Frequently Asked Questions for Commercial Finance

All types and sectors, including:

  • Freehold and leasehold purchases
  • Investment finance
  • Development finance
  • Bridging finance
  • Business finance
  • Factoring
  • Leasing
  • Trade Finance
  • Venture Finance
  • Turnaround Finance
  • Asset Finance

We are commercial brokers and packagers. Our staff has many years of experience raising commercial finance. UK Property Finance has an extensive lender panel. We are a business dedicated to helping applicants raise commercial finance.

Yes, UK Property Finance is authorised and regulated by the Financial Conduct Authority, Firm Reference Number 667602.

We have a core panel of over 80 lenders, from prime lending to subprime lending. We can consider all circumstances, and because we lend our own funds, we can also find solutions for circumstances that other brokers may not be able to accommodate.

Our rates are determined by your current situation.

The more information you can provide us with about your business, the better. This may mean we’ll be able to offer you a lower rate of interest, comparable to that of high-street lenders.

If you have defaulted on previous debts or have been made bankrupt in the past, UK Property Finance can still provide short-term secured business loans from 1 to 24 months with no maximum borrowing amount. Commercial finance is provided on a case-by-case basis; each loan is customised to the borrower’s specific circumstances.

To obtain a loan, it is essential to present the lender with evidence of your ability to repay the loan and offer collateral in the form of residential, mixed-use, or commercial property. Our short-term business loans are accessible to individuals, limited companies, and partnerships and are not solely restricted to individuals with perfect credit histories.

We can lend you any sum between £20k and £10m, depending on the property and your circumstances.

When a business needs to access funds tied in with equity in an asset or multiple assets, such as an expensive machine or a fleet of vehicles, this is known as asset refinancing. Although most funds raised in this way are typically secured against assets that a company owns outright, asset refinance can also be arranged on assets that are still in finance, as long as the existing debt is repaid with the new credit arrangement. If you are thinking of securing credit against the equity in your business assets, then it is important to ensure that the items you are using as collateral for the loan are easily identifiable by means of a unique registration mark or serial code.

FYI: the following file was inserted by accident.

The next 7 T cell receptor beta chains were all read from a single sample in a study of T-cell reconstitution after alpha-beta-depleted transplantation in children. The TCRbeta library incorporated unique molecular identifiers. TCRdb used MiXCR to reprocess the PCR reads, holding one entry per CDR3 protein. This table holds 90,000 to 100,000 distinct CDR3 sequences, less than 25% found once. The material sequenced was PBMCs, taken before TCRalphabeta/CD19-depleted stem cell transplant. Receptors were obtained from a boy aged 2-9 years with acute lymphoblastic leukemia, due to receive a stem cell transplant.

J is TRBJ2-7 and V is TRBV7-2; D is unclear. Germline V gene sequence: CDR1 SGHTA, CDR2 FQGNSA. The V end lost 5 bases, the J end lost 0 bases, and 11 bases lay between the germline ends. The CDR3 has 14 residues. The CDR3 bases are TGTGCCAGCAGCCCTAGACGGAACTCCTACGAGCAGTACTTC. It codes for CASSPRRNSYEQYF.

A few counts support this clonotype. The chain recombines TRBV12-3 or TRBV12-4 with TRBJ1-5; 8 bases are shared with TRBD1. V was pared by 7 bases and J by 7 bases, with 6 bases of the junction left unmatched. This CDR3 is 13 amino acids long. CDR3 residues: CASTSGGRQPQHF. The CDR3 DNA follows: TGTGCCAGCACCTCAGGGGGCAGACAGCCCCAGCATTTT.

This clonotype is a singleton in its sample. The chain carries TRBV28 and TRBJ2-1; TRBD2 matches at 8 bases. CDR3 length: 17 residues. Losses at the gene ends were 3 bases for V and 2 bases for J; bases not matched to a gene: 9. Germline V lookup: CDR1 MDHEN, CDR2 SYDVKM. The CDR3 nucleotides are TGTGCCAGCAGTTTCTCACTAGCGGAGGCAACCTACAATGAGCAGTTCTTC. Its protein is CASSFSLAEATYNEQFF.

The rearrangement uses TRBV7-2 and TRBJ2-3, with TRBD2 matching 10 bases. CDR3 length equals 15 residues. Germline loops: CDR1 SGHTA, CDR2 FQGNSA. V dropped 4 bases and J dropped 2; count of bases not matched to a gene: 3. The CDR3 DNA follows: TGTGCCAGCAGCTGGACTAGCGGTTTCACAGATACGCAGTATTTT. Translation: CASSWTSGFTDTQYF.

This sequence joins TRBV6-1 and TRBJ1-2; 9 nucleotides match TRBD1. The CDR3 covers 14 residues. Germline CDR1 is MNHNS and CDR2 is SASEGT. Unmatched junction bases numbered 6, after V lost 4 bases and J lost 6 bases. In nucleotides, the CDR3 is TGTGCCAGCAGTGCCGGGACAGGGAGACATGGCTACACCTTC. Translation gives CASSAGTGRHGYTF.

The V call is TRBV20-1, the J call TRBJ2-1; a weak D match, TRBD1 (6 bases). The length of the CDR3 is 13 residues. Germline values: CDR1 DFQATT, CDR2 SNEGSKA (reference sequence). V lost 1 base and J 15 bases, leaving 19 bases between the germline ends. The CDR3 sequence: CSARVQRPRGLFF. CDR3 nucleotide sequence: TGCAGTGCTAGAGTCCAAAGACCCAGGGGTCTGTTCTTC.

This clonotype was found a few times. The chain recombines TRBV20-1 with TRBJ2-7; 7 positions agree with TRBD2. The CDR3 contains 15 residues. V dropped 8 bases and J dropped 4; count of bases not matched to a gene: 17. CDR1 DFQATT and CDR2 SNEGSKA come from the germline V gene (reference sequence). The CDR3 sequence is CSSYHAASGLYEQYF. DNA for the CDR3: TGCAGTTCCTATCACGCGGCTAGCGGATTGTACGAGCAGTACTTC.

At UK Property Finance, we provide short-term business loans secured against all types of real estate. Unlike a traditional mortgage or a secured homeowner loan, commercial finance can be lent against undeveloped land, office units, buy-to-let buildings, licensed HMOs (houses with multiple occupancy), semi-commercial or mixed-use properties, retail units, and residential or commercial redevelopments.

A let-to-buy mortgage differs from a buy-to-let arrangement as it is specifically designed for homeowners and mortgage holders who want to move out of a property and rent it out for additional income. If you are seeking the necessary funds to buy a new home while retaining your current property as an investment opportunity, a let-to-buy mortgage is an ideal solution. Given the current sluggishness in the housing market, many homeowners are opting to buy mortgages to maintain ownership of their homes until property prices improve, with the aim of maximising their initial investments.

The London Interbank Offered Rate, or LIBOR, is a useful lending tool used by mainstream lenders and banks to determine the rate of interest across popular borrowing products such as mortgages and other secure financial facilities. LIBOR rates themselves are used when one bank lends surplus money to another, and they are updated daily at approximately 11.45 a.m. (UTC) by the British Bankers Association in a list of 10 different currencies and across 15 different borrowing periods ranging from 24 hours up to a year.

The LIBOR rate is the average interest rate charged by a large cross-section of banks that lend money to each other, and it is a useful tool for banks and building societies looking to make a profit from their surplus cash or save money whilst acquiring additional funds in order to boost their reserves.

The vast majority of lenders use the LIBOR rate as a means of fixing the cost of their own borrowing products. These rates are usually presented as a fixed percentage that is somewhat higher than the Bank of England base rate or the three-month libor rate. The LIBOR interest rate has a considerable influence on the cost of saving and borrowing money, which is why so many professionals and consumers monitor it.

The recent increase in the 3-month LIBOR rate can be attributed to the market’s volatility, which has resulted in a decline in interbank lending. A rise in the LIBOR rate occurs when there is a large demand for money. The 3-month LIBOR rate, on the other hand, has begun to fall dramatically, which is good news for anyone looking for mortgages or other secured borrowing choices.